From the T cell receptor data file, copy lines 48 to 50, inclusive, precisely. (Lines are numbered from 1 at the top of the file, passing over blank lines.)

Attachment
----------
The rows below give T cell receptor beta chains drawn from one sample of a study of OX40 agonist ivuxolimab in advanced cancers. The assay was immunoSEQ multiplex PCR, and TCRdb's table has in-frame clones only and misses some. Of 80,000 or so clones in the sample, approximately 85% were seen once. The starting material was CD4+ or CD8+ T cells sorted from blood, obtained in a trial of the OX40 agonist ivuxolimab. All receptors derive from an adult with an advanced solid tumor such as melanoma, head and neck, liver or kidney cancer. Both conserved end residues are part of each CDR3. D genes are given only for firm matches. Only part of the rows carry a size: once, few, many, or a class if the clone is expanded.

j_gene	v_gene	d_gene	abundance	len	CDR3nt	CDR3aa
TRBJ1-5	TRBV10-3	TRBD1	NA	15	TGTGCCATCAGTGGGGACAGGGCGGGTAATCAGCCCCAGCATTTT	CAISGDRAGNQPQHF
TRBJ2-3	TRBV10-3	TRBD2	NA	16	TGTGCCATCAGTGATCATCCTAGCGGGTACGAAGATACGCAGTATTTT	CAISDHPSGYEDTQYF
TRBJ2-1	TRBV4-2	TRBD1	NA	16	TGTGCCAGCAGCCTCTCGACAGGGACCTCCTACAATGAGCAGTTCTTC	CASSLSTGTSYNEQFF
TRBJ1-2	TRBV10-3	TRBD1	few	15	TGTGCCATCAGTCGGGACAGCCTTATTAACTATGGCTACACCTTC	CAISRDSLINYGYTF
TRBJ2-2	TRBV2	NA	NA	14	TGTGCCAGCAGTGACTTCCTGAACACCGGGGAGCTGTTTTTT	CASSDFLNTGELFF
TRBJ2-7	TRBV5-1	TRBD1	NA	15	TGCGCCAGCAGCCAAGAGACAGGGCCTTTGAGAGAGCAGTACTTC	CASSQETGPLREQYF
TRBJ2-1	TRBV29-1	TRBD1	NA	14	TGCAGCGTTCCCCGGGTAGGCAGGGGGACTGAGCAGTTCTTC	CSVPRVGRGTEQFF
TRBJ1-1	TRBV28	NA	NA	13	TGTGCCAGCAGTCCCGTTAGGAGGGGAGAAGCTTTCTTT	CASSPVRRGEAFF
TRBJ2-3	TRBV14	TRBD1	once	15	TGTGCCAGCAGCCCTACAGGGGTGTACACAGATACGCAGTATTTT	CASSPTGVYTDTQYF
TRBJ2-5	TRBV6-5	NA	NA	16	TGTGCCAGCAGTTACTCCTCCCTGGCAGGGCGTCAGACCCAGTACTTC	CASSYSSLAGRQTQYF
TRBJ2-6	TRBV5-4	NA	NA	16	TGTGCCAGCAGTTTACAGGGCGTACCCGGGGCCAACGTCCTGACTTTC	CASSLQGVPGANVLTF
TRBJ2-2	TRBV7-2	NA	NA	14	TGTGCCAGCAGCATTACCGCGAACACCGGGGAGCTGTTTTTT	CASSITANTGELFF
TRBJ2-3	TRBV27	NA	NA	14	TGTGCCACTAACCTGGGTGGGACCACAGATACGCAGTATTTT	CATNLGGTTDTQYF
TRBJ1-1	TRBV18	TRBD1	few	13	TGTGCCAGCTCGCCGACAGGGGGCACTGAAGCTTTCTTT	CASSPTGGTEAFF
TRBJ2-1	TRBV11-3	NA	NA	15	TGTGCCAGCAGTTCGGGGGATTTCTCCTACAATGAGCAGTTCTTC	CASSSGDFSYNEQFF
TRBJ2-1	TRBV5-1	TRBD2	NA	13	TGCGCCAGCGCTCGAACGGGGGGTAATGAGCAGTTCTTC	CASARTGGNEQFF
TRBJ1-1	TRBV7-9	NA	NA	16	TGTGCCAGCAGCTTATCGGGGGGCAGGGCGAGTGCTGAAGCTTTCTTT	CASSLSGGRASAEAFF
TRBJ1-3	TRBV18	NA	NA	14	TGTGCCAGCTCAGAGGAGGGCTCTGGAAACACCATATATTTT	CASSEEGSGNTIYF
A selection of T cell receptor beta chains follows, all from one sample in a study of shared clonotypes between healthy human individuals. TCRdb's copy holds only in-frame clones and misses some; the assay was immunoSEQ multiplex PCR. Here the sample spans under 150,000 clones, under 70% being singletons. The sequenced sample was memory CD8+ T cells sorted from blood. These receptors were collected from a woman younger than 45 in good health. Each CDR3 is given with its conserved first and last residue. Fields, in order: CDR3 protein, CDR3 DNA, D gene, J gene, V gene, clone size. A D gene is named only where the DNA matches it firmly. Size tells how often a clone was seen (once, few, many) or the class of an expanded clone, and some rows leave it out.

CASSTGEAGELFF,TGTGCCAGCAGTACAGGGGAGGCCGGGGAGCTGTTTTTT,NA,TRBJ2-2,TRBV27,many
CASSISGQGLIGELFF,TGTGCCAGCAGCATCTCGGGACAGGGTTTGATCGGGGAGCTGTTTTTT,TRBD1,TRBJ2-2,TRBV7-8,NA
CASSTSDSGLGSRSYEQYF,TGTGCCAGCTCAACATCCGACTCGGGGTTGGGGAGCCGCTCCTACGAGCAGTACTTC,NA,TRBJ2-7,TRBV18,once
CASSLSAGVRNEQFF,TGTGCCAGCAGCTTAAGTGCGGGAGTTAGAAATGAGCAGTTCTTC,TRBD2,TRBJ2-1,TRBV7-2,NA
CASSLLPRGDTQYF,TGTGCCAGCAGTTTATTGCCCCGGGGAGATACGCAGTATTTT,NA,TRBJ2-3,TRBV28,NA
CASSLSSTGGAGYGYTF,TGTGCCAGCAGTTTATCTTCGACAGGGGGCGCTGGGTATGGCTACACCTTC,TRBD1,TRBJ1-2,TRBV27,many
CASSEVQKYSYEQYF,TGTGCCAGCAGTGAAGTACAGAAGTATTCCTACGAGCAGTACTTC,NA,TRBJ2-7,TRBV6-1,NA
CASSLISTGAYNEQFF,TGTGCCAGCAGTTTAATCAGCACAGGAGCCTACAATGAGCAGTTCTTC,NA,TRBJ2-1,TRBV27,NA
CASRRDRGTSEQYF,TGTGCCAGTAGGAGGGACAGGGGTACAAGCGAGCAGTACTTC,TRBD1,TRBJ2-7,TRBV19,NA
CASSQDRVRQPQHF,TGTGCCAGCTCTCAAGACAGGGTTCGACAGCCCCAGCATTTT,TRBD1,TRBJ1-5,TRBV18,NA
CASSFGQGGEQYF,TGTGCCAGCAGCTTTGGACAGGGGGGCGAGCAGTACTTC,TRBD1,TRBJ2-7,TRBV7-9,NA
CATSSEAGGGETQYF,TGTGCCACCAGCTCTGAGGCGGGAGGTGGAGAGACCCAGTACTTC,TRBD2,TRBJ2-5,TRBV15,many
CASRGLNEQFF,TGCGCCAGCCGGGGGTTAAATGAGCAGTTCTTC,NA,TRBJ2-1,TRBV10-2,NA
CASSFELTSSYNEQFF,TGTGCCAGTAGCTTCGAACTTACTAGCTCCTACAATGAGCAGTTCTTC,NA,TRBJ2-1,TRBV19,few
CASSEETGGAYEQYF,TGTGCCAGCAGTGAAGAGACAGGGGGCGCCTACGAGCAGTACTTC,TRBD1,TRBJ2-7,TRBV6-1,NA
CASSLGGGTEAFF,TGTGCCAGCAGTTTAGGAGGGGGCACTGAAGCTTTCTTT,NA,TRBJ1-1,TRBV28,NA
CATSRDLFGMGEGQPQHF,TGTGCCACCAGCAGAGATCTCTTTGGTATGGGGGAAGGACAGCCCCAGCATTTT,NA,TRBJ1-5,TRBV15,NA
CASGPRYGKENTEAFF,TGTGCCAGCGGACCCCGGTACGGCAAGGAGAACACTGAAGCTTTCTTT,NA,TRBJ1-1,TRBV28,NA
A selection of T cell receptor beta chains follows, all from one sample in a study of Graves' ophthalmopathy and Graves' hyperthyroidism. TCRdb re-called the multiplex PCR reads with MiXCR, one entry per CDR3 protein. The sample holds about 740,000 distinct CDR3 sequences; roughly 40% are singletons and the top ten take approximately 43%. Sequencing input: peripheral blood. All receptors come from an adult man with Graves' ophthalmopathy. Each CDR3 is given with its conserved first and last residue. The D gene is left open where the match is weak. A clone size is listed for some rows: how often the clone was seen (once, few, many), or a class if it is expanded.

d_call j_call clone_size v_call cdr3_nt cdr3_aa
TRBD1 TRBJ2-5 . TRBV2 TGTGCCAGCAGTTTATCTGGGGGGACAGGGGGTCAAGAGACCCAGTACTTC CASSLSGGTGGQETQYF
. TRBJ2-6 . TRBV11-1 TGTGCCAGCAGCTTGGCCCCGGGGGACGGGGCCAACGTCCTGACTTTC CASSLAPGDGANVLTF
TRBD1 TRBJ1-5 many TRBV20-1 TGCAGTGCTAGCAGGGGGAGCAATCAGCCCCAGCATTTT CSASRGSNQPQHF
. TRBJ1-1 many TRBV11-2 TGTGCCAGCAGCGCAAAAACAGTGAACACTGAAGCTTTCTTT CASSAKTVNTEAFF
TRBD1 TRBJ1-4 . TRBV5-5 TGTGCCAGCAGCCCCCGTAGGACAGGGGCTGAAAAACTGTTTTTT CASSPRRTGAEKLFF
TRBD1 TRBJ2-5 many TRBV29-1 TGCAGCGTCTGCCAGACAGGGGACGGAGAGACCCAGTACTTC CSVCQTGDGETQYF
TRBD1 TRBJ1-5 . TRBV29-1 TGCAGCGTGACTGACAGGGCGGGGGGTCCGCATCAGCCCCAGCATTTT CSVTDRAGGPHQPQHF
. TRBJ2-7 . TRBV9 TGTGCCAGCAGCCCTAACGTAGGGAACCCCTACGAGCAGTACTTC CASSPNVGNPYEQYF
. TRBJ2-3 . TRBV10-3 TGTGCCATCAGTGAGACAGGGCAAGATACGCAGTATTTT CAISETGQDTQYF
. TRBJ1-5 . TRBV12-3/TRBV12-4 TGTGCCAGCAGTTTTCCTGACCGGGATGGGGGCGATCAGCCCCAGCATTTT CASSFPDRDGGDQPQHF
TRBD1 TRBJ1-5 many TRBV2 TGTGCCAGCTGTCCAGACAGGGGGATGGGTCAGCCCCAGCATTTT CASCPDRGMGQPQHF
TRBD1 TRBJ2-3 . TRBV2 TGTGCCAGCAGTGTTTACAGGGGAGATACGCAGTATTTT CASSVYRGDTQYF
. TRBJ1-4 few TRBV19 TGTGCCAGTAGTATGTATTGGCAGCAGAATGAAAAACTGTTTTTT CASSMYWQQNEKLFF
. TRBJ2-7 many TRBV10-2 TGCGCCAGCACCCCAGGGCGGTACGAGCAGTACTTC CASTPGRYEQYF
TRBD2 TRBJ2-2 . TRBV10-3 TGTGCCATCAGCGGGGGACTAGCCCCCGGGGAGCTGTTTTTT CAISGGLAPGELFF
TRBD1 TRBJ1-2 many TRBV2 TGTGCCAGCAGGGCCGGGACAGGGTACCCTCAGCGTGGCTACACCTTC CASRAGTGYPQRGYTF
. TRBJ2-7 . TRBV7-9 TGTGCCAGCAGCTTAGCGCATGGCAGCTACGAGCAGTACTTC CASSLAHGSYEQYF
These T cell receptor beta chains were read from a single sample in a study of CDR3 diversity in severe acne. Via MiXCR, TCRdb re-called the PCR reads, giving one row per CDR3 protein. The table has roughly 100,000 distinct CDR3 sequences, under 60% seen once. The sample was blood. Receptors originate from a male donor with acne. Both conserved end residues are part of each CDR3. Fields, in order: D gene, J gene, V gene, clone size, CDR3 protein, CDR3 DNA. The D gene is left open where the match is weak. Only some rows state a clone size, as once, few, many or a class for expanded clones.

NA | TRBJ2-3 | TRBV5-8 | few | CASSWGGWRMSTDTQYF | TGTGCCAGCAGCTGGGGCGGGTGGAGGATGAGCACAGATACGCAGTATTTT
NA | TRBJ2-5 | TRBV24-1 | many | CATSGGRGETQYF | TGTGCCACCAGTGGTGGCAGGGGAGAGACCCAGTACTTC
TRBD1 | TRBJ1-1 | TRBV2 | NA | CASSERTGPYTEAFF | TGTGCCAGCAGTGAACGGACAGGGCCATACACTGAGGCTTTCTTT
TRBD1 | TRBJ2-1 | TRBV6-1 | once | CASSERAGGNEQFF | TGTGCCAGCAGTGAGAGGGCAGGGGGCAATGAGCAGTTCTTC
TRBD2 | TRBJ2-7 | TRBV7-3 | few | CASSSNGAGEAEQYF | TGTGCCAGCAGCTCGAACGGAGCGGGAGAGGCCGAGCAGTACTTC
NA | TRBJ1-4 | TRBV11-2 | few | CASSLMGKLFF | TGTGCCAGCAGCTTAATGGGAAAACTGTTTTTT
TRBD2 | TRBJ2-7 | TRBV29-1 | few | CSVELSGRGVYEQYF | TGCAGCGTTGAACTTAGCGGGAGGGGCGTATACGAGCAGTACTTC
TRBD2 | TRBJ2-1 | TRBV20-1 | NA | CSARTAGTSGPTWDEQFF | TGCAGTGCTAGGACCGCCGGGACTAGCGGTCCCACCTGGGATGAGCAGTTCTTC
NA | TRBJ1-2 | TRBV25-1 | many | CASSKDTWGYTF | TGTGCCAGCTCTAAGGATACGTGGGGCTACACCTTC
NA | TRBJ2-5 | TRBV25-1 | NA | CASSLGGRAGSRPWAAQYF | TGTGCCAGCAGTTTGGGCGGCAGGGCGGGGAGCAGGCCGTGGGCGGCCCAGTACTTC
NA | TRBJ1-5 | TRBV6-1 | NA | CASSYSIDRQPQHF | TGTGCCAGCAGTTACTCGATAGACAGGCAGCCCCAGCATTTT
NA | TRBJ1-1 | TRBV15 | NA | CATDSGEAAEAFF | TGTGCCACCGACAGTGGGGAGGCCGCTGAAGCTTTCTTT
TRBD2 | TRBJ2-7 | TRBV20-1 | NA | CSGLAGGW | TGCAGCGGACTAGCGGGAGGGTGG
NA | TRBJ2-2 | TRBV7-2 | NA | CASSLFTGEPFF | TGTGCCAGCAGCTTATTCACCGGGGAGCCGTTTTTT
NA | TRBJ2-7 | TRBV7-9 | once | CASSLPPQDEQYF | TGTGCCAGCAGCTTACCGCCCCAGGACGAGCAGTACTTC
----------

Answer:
TRBD1 TRBJ1-5 . TRBV29-1 TGCAGCGTGACTGACAGGGCGGGGGGTCCGCATCAGCCCCAGCATTTT CSVTDRAGGPHQPQHF
. TRBJ2-7 . TRBV9 TGTGCCAGCAGCCCTAACGTAGGGAACCCCTACGAGCAGTACTTC CASSPNVGNPYEQYF
. TRBJ2-3 . TRBV10-3 TGTGCCATCAGTGAGACAGGGCAAGATACGCAGTATTTT CAISETGQDTQYF